STR has reported U.S. and Canada weekly results for the week ending 20 March.
U.S.: New York, New York, reported the highest occupancy rate among the top 25 U.S. markets with 88.4 percent, a 17.3-percent increase from the comparable week in 2009, according to HotelNewsNow.com’s Rachael Spann.
New York also led the RevPAR increases with a 19.1-percent increase to US$178.60.
Overall, the U.S. industry’s occupancy ended the week with a 5.2-percent increase to 61.4 percent. Average daily rate dropped 1.9 percent to finish the week at US$98.30. Revenue per available room for the week was up 3.2 percent to US$60.39—the third consecutive week that RevPAR experience a year-over-year increase.
Canada: The Canadian hotel industry reported increases in all three key performance measurements during the week of 14-20 March 2010, according to data from STR.
In year-over-year measurements, the industry’s occupancy increased 1.7 percent to 58.2 percent, ADR was up 0.3 percent to CAD$118.77, and RevPAR jumped 2.1 percent to CAD$69.14.
The U.S.’ revenue numbers might be looking a whole lot better in two years. PKF Hospitality Research predicts RevPAR growth will hit double-digits—10.5 percent—in 2012.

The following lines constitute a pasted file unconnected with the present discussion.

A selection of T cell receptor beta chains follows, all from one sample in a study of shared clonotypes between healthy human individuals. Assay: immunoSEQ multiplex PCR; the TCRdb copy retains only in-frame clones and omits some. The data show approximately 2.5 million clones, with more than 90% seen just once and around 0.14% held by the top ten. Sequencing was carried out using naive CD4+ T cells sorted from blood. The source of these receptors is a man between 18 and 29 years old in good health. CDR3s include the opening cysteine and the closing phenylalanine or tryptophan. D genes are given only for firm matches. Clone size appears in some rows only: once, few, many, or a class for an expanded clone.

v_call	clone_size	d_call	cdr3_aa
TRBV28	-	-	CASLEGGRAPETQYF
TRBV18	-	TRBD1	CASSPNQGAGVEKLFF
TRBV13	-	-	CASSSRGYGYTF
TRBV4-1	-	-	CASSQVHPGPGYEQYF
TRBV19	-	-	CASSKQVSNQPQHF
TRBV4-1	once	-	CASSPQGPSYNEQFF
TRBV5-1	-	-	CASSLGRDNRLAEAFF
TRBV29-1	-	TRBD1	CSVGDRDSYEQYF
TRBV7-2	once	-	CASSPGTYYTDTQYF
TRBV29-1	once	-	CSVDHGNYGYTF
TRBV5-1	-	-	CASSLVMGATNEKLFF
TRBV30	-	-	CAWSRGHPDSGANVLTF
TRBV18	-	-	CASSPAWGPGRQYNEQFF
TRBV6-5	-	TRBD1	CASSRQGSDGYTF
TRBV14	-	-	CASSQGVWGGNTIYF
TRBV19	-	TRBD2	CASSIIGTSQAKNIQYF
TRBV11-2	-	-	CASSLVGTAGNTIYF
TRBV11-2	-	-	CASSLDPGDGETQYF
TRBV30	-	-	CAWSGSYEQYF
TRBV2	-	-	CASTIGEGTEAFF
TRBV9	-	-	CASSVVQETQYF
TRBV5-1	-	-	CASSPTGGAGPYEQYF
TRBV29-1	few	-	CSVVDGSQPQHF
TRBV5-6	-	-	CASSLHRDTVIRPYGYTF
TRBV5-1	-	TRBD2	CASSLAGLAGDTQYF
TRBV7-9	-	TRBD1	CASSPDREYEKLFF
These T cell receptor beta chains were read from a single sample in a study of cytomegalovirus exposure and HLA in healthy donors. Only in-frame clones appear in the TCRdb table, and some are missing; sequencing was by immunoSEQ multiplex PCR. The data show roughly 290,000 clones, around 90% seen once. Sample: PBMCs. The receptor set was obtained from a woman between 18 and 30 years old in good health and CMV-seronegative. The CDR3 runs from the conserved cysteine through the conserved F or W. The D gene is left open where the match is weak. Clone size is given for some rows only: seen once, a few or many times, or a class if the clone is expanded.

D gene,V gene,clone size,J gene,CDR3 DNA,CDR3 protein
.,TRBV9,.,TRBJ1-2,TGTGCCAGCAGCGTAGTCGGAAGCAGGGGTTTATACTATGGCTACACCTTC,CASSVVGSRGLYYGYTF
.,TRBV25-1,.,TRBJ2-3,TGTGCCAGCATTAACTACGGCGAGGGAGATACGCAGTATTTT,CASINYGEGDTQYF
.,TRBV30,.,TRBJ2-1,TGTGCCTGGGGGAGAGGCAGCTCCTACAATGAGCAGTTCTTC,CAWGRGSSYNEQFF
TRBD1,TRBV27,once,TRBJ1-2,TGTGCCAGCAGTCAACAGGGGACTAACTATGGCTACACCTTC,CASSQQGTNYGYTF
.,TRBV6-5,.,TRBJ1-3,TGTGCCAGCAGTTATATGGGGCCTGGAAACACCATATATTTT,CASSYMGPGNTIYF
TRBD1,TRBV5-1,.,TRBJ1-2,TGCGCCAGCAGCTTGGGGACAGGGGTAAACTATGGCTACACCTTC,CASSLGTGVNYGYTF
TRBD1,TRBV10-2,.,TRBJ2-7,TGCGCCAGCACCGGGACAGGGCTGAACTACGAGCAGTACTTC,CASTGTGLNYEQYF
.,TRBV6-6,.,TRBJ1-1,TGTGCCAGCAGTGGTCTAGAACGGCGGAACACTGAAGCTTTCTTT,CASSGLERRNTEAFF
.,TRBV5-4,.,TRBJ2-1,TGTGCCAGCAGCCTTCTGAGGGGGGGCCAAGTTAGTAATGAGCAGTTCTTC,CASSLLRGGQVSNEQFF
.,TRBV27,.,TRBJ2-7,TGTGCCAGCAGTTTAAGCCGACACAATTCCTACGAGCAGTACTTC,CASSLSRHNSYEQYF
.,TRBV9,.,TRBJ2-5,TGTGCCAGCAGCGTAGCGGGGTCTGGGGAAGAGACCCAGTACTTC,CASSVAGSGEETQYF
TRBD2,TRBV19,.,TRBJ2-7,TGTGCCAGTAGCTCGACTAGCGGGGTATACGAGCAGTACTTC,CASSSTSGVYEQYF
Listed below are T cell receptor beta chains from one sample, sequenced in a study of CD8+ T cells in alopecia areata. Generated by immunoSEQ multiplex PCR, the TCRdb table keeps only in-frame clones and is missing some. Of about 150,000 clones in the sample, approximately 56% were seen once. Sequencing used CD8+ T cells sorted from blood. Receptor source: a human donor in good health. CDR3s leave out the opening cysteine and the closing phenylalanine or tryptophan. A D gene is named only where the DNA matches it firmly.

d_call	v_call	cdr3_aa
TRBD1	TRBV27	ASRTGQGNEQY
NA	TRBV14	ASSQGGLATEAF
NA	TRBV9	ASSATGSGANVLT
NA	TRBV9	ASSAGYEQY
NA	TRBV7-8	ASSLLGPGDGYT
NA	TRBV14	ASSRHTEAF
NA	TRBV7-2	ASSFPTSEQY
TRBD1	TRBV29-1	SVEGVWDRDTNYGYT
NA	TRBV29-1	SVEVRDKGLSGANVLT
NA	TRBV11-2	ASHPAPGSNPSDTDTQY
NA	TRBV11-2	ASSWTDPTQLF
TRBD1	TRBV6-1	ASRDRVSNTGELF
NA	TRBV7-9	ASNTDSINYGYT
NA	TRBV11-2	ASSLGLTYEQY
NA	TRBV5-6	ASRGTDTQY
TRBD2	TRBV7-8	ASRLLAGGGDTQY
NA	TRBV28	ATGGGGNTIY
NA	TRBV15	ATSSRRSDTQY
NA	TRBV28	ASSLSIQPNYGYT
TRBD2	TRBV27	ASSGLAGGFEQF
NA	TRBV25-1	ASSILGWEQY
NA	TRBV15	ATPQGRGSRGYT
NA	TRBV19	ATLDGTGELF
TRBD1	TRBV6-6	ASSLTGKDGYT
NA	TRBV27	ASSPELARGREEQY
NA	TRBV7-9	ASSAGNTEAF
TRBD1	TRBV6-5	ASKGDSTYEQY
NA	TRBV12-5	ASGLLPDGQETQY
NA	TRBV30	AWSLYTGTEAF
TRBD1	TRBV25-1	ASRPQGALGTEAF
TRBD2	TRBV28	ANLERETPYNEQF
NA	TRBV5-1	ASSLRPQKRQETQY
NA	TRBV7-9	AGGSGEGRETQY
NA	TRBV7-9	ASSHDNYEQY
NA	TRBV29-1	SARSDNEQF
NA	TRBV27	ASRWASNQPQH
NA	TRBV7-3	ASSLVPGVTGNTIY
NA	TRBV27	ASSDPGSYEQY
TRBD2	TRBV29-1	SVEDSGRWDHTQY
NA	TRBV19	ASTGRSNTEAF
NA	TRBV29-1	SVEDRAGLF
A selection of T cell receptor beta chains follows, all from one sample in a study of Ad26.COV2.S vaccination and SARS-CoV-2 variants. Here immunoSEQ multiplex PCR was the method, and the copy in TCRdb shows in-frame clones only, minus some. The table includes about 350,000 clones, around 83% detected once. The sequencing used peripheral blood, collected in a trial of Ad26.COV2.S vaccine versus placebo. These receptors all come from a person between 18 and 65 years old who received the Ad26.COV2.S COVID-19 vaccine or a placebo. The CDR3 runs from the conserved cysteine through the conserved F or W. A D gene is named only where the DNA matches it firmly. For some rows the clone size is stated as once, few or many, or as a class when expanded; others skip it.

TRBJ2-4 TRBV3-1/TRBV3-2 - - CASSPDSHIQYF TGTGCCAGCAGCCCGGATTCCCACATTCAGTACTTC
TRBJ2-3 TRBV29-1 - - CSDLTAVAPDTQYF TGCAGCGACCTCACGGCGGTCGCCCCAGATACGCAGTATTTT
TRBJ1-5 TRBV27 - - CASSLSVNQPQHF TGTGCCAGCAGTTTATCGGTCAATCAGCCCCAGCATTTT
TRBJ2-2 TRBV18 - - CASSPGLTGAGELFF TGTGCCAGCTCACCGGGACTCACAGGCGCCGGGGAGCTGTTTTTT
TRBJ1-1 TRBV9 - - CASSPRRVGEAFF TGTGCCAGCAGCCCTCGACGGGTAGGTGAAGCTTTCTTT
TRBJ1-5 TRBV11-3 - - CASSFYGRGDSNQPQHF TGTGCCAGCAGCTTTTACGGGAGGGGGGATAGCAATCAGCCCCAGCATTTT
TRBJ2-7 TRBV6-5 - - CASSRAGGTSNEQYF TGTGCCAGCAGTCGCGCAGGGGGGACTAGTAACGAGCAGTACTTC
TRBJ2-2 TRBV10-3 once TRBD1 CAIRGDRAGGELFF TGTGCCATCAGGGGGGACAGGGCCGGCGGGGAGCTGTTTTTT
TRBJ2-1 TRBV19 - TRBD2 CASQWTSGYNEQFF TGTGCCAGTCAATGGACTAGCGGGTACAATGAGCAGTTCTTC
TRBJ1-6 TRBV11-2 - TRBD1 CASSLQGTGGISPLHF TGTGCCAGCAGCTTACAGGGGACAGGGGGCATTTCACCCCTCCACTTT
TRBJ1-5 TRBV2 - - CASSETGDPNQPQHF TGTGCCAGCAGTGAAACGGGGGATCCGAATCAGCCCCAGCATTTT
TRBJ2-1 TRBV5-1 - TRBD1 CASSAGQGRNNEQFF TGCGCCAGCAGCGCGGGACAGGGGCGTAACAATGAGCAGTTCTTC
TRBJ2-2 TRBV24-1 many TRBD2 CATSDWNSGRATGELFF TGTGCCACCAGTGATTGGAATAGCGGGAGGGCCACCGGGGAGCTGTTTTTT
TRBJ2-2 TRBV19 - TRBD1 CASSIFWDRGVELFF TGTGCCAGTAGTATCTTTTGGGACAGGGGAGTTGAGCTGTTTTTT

If the prediction holds, PKF said it would be the highest RevPAR growth has been since the inflationary days of the late ’70s and early ’80s.
But times might stay tough for the next couple years. PKF is forecasting a 1.1-percent decline in RevPAR this year, which would be the third consecutive year in which the metric has fallen in the U.S.
Seasonally adjusted initial claims for unemployment dropped by 14,000 to 442,000 for the week ending 20 March, according to the U.S. Department of Labor.
The four-week moving average also is lower, decreasing by 11,000 to 453,750.
Accor announced plans to double the number of rooms it has in Vietnam by 2012.
The company currently has 2,147 rooms in the country and could add up to 2,000 more through the opening of at least seven new properties. Accor said it is also going to introduce the upscale brands Pullman and MGallery to the Vietnam market.
The sale of the Watergate Hotel, which is in foreclosure, has hit a snag, according to the Washington Post.
A legal battle has sprung up over the parking garage under the hotel. PB Capital, the German-owned bank that took the hotel back after there were no bids on the property during a foreclosure auction, is battling over whether it can continue to lease the garage and meeting space from the Watergate East cooperative.
The legal fight might have derailed a deal that Monument Realty had struck to buy the hotel that went into foreclosure last summer.
Compiled by Shawn A. Turner.